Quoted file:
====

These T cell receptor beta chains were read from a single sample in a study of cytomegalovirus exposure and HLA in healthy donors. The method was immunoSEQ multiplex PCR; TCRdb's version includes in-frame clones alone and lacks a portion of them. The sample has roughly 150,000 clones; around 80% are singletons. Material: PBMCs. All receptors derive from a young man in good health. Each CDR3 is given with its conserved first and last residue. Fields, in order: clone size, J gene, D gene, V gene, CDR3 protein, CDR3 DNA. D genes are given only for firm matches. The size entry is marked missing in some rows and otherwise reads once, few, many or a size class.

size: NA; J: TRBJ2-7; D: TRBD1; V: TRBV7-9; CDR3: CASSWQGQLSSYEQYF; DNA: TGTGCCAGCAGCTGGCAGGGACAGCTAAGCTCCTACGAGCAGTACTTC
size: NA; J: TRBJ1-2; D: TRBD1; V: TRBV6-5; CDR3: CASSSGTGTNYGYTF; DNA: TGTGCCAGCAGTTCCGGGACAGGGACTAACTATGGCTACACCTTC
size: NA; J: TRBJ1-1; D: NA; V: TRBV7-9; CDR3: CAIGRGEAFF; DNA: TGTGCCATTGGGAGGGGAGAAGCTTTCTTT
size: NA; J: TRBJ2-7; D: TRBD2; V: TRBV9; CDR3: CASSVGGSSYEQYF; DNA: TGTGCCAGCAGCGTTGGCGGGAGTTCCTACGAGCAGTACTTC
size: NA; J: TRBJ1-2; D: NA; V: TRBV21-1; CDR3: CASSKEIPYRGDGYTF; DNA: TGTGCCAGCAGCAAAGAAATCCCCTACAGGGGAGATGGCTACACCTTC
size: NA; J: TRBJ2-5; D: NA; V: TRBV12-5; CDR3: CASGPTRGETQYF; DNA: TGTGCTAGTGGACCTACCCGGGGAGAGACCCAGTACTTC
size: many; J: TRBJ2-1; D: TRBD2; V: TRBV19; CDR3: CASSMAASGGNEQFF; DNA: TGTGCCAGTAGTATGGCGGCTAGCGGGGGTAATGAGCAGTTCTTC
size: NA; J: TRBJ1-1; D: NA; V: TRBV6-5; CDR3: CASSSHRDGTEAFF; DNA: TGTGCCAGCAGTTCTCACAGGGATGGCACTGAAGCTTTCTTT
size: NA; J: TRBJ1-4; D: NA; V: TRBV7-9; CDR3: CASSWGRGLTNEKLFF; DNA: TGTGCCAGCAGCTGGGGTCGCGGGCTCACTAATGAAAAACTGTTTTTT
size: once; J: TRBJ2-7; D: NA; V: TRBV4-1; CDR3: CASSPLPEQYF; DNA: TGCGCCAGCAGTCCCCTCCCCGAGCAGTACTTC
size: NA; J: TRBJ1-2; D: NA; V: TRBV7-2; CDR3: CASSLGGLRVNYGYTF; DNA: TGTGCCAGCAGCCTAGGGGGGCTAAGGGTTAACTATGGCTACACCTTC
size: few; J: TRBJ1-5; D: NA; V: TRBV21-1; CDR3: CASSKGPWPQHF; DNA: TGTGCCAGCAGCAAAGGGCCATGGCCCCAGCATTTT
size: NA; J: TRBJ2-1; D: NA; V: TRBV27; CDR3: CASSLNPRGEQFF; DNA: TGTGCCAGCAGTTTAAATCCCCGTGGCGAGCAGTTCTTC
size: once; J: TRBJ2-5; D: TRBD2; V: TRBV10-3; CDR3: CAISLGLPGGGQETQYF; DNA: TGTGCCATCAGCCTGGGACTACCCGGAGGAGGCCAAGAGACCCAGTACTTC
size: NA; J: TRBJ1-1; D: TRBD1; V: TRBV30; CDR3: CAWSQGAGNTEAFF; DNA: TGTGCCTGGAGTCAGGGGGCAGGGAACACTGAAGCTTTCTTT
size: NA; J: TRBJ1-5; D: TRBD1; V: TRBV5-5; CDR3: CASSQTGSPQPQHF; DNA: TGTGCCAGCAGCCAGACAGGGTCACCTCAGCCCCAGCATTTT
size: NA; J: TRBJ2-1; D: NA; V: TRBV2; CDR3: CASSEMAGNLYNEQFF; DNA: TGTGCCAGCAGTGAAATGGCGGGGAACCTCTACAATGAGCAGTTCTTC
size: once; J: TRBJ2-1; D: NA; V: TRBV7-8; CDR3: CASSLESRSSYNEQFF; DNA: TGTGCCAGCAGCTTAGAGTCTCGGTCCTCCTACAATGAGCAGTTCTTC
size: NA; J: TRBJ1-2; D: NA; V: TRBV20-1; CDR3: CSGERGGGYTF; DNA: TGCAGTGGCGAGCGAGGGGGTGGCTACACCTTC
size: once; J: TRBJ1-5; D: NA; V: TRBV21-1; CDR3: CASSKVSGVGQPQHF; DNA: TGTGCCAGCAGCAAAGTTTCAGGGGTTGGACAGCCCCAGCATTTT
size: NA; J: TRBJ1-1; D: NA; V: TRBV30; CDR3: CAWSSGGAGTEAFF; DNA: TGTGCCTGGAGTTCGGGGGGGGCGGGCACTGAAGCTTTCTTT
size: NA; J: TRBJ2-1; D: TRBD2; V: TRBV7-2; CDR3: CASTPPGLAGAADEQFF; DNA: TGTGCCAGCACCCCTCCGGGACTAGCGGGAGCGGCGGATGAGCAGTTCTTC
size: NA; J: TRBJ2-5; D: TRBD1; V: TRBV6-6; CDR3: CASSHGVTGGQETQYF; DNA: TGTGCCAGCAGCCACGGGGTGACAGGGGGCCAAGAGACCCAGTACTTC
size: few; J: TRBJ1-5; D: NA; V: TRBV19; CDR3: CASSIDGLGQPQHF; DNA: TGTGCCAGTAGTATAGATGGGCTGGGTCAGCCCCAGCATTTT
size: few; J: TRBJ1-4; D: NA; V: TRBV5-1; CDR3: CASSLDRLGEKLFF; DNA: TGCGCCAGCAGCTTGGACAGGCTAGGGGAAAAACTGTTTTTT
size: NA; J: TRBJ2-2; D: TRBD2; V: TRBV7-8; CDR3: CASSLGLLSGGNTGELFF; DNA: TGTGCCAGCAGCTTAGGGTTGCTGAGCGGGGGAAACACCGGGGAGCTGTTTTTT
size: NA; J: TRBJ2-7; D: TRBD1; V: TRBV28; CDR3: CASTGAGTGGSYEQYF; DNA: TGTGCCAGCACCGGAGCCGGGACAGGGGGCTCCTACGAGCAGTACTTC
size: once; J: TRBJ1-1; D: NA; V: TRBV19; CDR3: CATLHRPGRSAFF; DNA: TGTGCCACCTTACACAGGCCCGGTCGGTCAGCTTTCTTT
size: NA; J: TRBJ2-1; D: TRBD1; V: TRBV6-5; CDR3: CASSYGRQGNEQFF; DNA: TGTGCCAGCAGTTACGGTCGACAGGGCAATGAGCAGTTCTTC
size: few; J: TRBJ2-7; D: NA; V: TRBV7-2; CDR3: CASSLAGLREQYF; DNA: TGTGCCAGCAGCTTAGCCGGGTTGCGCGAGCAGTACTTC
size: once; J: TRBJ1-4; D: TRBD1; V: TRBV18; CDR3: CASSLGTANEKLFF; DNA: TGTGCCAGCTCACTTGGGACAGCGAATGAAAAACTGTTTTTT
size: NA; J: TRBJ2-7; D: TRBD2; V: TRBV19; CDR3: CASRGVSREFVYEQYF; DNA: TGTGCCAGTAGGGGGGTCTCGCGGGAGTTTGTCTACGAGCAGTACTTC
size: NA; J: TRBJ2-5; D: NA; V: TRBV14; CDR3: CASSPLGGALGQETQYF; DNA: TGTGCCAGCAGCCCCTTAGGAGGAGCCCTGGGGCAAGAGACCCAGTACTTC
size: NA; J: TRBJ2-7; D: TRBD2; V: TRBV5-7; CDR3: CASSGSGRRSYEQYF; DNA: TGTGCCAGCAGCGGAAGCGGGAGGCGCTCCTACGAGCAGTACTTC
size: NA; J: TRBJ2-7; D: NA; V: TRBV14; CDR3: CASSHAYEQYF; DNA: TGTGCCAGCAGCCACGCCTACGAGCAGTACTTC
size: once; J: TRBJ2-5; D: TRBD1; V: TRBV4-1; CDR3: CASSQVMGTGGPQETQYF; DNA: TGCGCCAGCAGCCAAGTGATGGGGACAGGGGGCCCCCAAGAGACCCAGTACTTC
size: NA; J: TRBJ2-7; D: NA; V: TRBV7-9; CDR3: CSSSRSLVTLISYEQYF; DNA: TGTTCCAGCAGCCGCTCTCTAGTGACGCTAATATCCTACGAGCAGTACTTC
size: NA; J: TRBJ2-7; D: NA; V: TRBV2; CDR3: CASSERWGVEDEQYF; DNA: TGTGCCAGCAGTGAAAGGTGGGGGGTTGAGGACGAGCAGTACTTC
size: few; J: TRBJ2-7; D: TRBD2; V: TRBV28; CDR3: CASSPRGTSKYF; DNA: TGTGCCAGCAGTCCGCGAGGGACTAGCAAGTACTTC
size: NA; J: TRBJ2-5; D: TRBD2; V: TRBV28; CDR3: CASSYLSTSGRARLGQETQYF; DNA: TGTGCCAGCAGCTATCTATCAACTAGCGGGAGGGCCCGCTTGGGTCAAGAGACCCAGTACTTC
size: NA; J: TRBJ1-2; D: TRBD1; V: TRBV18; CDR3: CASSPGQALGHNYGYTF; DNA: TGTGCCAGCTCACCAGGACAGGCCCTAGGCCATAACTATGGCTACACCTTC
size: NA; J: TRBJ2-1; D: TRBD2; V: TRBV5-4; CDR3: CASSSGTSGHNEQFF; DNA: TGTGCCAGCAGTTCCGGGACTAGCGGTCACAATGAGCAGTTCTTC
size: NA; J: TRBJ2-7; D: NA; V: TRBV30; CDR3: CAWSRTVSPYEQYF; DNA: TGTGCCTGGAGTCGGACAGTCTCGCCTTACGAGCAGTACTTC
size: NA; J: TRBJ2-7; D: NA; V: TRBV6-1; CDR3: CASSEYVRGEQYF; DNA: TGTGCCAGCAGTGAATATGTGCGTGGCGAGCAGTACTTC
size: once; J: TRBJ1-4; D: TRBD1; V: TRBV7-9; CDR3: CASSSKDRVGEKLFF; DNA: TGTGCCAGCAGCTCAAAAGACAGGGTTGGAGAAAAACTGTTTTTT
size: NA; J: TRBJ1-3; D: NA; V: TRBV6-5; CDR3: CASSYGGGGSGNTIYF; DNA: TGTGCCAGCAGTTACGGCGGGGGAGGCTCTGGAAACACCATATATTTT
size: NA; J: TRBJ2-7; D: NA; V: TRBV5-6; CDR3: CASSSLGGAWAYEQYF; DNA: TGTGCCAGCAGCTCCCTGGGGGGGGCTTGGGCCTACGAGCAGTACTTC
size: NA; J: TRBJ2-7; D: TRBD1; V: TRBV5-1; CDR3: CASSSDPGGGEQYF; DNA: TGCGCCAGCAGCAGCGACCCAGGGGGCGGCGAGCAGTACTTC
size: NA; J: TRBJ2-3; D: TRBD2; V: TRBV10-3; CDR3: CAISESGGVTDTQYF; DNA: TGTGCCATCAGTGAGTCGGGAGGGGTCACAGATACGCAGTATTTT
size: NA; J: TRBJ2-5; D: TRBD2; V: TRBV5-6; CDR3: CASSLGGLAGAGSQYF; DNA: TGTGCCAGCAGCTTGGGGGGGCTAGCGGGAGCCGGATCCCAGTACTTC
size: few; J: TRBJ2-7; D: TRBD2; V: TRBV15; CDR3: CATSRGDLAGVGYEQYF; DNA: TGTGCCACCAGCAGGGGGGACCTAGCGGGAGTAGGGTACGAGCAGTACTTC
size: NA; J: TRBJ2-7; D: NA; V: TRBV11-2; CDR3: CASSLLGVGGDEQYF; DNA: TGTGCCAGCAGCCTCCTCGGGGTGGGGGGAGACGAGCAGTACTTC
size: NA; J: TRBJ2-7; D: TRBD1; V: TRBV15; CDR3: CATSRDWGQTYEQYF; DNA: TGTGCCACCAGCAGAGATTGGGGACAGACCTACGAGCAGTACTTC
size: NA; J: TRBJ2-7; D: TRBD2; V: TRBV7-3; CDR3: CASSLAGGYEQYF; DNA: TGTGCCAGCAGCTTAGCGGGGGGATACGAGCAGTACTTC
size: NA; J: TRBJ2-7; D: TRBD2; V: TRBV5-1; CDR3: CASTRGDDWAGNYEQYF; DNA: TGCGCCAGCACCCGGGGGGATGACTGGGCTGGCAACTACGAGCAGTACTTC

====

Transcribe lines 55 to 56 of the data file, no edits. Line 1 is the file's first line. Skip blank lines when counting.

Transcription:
size: NA; J: TRBJ2-7; D: TRBD2; V: TRBV7-3; CDR3: CASSLAGGYEQYF; DNA: TGTGCCAGCAGCTTAGCGGGGGGATACGAGCAGTACTTC
size: NA; J: TRBJ2-7; D: TRBD2; V: TRBV5-1; CDR3: CASTRGDDWAGNYEQYF; DNA: TGCGCCAGCACCCGGGGGGATGACTGGGCTGGCAACTACGAGCAGTACTTC